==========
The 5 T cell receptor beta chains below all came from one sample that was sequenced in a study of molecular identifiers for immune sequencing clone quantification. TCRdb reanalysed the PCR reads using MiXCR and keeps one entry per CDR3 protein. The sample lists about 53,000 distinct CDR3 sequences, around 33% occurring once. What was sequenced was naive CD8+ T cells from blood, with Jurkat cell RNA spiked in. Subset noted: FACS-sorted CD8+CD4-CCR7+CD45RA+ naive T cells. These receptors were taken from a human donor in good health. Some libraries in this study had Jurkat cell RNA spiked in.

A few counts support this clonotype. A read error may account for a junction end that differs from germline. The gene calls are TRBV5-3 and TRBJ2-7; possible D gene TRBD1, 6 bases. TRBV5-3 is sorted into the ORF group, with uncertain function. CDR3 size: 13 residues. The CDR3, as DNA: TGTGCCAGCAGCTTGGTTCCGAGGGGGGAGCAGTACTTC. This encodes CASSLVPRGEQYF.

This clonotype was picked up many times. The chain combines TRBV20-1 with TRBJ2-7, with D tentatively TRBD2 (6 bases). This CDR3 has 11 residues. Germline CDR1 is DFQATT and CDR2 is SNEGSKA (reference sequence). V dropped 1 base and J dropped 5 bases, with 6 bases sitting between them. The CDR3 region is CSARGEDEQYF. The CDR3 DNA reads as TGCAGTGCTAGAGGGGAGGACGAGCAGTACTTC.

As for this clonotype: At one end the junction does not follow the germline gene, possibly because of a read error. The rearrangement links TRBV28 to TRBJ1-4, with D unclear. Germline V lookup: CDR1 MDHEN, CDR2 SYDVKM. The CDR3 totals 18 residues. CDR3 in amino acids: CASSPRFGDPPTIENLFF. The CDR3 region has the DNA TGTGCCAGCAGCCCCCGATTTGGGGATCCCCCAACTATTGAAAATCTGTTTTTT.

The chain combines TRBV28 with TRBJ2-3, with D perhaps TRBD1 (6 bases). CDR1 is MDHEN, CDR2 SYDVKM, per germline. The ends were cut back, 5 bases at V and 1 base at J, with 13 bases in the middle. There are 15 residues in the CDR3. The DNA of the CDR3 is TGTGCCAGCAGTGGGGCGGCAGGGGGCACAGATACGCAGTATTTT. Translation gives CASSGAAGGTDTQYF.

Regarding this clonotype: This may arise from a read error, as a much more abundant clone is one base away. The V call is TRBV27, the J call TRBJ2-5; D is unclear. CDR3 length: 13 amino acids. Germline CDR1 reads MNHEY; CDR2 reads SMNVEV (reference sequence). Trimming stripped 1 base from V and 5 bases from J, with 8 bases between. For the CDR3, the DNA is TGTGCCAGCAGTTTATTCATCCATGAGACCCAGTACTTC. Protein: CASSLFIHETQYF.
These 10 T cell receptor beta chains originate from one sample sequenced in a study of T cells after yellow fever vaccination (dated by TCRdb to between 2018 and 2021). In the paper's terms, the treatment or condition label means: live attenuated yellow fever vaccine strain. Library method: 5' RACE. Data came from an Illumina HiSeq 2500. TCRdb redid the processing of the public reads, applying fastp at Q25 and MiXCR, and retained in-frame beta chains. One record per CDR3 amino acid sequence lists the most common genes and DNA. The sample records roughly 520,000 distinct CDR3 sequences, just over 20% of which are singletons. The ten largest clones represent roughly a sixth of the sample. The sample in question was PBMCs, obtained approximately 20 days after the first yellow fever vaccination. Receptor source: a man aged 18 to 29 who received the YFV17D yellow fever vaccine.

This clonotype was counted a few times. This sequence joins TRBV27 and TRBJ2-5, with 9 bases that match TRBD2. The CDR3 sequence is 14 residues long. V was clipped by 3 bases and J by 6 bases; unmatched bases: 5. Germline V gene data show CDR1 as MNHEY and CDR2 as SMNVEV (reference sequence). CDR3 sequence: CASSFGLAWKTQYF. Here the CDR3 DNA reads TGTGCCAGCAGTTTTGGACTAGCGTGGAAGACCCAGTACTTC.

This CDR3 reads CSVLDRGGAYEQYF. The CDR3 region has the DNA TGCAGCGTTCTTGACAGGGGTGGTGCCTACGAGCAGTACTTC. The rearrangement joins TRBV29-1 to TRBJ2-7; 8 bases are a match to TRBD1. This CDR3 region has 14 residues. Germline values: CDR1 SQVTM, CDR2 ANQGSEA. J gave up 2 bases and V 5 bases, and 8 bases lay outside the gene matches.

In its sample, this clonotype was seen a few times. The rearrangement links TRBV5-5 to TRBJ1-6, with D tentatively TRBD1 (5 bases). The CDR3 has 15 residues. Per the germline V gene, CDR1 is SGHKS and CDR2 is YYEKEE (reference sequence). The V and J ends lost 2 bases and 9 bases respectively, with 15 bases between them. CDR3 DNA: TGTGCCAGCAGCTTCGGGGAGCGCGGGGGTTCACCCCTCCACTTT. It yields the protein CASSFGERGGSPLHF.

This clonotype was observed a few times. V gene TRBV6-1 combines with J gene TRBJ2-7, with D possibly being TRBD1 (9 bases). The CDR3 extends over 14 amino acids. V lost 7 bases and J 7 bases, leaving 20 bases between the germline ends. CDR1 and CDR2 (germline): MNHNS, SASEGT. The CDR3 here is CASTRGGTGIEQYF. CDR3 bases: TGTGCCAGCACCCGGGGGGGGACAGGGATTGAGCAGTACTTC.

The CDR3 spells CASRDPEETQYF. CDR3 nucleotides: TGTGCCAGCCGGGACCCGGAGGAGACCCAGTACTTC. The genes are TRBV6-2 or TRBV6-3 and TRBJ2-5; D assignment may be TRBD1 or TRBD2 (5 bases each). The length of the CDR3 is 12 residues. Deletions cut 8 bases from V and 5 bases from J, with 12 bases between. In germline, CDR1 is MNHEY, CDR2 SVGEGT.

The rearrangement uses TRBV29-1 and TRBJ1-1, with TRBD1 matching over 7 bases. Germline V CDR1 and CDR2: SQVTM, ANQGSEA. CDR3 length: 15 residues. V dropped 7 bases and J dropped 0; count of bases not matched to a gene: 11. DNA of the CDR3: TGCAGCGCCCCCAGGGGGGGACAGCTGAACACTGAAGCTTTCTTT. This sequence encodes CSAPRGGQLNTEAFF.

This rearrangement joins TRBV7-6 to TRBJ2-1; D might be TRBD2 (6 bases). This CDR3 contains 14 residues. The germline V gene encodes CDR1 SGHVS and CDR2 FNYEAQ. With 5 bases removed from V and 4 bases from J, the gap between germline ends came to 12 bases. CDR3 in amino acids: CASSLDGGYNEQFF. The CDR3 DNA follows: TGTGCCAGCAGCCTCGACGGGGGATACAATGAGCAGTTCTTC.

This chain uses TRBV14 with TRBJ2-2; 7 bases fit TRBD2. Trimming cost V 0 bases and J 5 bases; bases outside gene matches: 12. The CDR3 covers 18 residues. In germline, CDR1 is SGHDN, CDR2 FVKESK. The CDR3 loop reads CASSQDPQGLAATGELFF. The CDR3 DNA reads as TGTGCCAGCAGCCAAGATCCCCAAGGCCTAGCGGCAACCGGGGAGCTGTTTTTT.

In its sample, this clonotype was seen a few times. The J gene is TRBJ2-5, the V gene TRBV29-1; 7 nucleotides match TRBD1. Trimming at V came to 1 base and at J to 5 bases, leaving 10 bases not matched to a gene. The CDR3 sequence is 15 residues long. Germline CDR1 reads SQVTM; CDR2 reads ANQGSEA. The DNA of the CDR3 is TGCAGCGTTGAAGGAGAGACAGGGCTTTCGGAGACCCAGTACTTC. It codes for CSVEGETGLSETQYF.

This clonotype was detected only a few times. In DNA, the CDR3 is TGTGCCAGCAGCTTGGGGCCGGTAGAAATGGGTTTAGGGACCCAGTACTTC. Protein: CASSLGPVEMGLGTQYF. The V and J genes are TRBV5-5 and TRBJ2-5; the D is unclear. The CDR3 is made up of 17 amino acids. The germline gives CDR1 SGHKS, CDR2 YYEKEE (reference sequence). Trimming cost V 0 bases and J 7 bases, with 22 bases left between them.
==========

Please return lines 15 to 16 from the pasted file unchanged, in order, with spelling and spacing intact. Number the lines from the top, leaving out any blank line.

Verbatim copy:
This chain uses TRBV14 with TRBJ2-2; 7 bases fit TRBD2. Trimming cost V 0 bases and J 5 bases; bases outside gene matches: 12. The CDR3 covers 18 residues. In germline, CDR1 is SGHDN, CDR2 FVKESK. The CDR3 loop reads CASSQDPQGLAATGELFF. The CDR3 DNA reads as TGTGCCAGCAGCCAAGATCCCCAAGGCCTAGCGGCAACCGGGGAGCTGTTTTTT.

In its sample, this clonotype was seen a few times. The J gene is TRBJ2-5, the V gene TRBV29-1; 7 nucleotides match TRBD1. Trimming at V came to 1 base and at J to 5 bases, leaving 10 bases not matched to a gene. The CDR3 sequence is 15 residues long. Germline CDR1 reads SQVTM; CDR2 reads ANQGSEA. The DNA of the CDR3 is TGCAGCGTTGAAGGAGAGACAGGGCTTTCGGAGACCCAGTACTTC. It codes for CSVEGETGLSETQYF.